A Methil mother is leading a bid to have a purpose-built centre constructed in Levenmouth to focus on autism and conditions similar to it.
Liza Quin is one of the founders of Autism Rocks (Fife), a voluntary group which is seeking charitable status.
Several fund-raising events are in the pipeline too and Liza has been delighted by the support shown so far – indicating that autism and its associated effects are an important issue to many.
Liza (40) became involved with the group as her 10-year-old daughter Alannah has the condition.
This Sunday, at 2.00 p.m., 24 adults and children are due to stage a fancy dress walk accros the Forth Road Bridge and back, with refreshments donated by Sainsbury’s in Kircaldy.
Then on June 28, there’s a ticket event at Methil Ex-Servicemen’s Club, featuring a DJ, Irish dancers and a buffet among the attractions.
Around £700 was recently gathered within a week, thanks to generous support, while more events are being organised.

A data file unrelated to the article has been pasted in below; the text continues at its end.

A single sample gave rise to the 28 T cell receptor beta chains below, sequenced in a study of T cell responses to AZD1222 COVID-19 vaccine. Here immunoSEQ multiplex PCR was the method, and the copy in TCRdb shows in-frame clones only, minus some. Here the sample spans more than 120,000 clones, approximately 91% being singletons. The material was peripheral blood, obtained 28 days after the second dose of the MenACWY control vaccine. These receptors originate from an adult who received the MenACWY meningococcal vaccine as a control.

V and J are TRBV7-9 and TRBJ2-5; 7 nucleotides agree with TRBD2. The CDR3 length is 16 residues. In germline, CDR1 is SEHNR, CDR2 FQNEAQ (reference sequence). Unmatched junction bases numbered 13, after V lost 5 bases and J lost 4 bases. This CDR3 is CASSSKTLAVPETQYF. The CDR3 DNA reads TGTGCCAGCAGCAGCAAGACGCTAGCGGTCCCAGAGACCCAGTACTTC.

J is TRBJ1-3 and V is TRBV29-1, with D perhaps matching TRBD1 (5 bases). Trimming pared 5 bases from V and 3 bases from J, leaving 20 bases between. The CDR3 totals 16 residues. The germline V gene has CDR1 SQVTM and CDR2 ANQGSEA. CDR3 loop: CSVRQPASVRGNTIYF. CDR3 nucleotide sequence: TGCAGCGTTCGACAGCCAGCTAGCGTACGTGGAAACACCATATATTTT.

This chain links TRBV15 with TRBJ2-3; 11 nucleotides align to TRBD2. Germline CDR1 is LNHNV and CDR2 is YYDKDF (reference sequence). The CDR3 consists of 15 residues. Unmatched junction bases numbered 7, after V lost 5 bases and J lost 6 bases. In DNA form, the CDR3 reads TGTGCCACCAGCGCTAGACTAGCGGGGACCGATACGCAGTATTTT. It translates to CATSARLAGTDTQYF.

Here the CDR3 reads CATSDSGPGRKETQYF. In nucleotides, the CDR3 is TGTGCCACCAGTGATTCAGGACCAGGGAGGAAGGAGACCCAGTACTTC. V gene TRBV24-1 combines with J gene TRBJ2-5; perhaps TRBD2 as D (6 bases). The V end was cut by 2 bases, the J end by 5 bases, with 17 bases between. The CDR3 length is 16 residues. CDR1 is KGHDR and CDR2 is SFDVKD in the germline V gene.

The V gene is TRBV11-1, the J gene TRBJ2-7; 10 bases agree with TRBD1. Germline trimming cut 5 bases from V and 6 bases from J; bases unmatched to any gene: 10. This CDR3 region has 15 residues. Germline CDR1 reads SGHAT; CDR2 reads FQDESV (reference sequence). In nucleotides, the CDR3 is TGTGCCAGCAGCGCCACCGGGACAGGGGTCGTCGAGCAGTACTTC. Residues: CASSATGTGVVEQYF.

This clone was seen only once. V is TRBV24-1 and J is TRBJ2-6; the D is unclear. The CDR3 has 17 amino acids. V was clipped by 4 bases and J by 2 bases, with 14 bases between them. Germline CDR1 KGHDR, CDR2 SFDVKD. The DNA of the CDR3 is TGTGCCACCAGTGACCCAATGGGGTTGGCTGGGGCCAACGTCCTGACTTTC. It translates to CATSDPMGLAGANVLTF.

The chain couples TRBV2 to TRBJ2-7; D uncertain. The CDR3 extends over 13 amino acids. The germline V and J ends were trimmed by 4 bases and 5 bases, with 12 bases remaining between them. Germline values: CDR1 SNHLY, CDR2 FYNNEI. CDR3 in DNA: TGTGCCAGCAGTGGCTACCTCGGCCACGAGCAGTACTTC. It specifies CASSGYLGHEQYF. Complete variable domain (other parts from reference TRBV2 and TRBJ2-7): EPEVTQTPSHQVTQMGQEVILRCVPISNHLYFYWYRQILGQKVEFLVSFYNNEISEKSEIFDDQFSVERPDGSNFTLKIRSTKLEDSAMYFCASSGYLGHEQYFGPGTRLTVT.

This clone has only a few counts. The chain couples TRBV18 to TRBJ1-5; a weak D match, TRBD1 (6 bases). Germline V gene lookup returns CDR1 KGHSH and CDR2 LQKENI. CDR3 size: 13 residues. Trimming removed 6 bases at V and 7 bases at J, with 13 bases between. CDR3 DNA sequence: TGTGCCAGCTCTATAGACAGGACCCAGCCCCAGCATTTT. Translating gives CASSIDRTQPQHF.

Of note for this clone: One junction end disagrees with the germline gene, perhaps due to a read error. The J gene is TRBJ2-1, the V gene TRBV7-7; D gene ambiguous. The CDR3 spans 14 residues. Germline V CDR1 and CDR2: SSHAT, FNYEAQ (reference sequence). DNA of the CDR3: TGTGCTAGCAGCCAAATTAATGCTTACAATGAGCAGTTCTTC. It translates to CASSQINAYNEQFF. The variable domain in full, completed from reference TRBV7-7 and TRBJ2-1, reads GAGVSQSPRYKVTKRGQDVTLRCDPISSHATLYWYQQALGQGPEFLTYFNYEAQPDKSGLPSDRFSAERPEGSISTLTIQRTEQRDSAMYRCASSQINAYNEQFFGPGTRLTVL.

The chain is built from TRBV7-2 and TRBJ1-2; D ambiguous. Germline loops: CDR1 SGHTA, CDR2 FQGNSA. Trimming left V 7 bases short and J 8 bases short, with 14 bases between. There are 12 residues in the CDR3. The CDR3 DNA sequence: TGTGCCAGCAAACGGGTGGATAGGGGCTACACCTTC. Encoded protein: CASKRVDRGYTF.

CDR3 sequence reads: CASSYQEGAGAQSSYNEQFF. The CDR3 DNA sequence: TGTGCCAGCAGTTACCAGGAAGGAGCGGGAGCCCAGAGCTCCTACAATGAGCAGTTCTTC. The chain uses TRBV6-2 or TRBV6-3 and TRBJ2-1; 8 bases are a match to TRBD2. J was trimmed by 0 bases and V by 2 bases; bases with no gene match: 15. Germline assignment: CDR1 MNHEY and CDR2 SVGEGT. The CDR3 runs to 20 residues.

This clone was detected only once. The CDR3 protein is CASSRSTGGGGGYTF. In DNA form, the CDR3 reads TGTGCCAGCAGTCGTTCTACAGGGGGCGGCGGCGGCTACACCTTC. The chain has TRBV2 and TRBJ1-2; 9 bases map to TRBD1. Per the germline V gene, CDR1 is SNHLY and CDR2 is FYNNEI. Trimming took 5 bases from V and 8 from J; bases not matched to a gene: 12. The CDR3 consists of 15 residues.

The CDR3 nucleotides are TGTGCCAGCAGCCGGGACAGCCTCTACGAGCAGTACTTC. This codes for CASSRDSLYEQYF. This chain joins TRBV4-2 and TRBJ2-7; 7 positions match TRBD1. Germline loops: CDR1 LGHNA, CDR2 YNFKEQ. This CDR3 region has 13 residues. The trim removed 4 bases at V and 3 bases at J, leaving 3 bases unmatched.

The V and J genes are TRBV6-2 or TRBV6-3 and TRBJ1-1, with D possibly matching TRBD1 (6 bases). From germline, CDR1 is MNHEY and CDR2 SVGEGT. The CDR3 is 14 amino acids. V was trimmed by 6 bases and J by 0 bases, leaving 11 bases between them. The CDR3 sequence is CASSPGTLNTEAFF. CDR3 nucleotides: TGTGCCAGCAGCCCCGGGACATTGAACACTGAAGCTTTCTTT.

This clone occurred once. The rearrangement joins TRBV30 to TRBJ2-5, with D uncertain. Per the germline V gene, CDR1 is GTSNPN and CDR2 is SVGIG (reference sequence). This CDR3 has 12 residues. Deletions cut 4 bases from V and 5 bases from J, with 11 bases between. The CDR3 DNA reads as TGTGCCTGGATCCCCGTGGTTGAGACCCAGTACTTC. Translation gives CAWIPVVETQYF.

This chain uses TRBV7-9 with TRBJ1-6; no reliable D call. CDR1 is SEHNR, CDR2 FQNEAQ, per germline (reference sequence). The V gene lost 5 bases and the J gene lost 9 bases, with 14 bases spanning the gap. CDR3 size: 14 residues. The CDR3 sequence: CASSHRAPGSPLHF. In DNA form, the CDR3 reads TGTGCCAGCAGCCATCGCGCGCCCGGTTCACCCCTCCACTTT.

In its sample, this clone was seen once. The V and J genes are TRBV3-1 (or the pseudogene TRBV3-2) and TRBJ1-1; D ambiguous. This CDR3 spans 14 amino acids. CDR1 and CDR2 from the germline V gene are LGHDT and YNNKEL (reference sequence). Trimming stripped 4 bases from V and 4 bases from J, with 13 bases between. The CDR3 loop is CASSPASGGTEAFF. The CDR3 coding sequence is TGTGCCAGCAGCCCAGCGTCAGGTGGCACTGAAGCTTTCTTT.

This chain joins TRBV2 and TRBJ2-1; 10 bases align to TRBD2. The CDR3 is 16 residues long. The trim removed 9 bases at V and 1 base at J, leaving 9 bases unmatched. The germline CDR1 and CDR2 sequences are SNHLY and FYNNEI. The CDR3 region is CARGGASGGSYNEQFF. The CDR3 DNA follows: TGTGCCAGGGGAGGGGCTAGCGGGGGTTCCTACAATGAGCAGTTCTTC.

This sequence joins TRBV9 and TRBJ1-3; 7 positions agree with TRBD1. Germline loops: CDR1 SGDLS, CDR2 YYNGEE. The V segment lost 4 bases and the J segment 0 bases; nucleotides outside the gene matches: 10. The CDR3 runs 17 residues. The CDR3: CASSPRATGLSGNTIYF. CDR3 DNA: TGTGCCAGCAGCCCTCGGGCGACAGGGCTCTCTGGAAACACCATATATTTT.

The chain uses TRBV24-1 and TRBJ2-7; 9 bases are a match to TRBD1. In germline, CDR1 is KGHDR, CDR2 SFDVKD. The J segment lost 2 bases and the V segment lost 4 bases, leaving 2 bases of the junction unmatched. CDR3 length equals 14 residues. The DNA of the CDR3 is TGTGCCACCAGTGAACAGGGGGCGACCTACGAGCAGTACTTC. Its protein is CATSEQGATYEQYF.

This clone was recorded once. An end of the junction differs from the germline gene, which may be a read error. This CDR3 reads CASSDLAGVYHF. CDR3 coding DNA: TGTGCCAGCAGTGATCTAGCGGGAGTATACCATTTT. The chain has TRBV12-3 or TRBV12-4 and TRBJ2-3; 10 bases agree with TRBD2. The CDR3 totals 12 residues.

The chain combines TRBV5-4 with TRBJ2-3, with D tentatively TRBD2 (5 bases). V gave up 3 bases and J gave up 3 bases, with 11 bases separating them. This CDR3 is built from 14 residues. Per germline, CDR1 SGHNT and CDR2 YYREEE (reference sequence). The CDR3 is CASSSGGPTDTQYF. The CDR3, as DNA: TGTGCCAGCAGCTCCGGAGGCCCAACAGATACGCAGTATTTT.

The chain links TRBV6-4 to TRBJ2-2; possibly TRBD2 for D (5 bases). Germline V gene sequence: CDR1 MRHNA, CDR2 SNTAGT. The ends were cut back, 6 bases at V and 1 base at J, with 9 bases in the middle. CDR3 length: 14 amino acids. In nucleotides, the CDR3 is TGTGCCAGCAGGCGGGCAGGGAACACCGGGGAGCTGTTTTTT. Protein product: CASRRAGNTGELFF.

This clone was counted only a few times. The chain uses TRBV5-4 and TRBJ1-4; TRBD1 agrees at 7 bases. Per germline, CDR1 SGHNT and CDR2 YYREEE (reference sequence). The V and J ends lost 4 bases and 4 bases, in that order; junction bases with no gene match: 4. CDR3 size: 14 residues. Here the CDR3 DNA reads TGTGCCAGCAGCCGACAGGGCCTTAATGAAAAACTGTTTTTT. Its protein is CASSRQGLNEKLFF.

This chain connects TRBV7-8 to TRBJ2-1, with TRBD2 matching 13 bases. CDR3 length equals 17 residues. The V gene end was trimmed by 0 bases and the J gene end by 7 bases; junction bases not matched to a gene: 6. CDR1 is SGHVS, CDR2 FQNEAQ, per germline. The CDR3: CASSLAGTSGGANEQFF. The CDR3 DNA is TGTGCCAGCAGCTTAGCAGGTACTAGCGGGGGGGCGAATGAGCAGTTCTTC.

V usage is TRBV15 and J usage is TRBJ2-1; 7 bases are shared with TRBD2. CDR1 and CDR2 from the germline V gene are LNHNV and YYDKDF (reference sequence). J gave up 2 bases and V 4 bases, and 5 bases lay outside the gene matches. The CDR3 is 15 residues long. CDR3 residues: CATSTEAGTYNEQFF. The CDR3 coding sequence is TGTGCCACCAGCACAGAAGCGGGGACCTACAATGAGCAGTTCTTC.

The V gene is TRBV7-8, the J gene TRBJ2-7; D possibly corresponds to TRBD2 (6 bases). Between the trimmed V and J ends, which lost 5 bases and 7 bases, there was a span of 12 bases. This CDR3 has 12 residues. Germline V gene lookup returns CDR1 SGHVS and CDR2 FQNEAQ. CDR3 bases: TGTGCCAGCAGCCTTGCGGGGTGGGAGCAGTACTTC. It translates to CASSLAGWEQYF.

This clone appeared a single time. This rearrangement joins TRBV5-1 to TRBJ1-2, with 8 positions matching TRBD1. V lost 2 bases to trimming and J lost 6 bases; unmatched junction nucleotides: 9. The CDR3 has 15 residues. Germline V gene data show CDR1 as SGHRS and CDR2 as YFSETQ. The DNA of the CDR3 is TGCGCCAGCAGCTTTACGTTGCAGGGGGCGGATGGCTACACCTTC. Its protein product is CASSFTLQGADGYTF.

Lisa and her fellow campaigners are also searching for an outdoor space in Levenmouth which could accommodate a centre to help those with the condition, and their families.
If it happens, it would be the first of its kind in Fife, designed to help people with autism interact with their peers and learn new skills.
Liza was looking at some areas around Methil and enquiring about land ownership.
While she knew their goal was a long way off, she was grateful for help so far from local political figures and Fife Council personnel.
At present, Autism Rocks (Fife) is a self-help group based on Facebook with around 230 members – children and adulsts – affected by autism.
You can look up Autism Rocks (Fife) on Facebook and send a friend request for more information.
Liza said it was often very hard for people with autism to go out and about and visit places because their symptoms affected them in different ways.
With her daughter Alannah, it was a fear of dogs – so walks or trips to the park, or the beach, were ruled out.
“Everywhere you go, you are stared at and you are judged,” she said. “It’s a stigma. Because you can’t see the disability, they’re all pretty much judged. But they belong in society like anybody else – they have a place and always should.”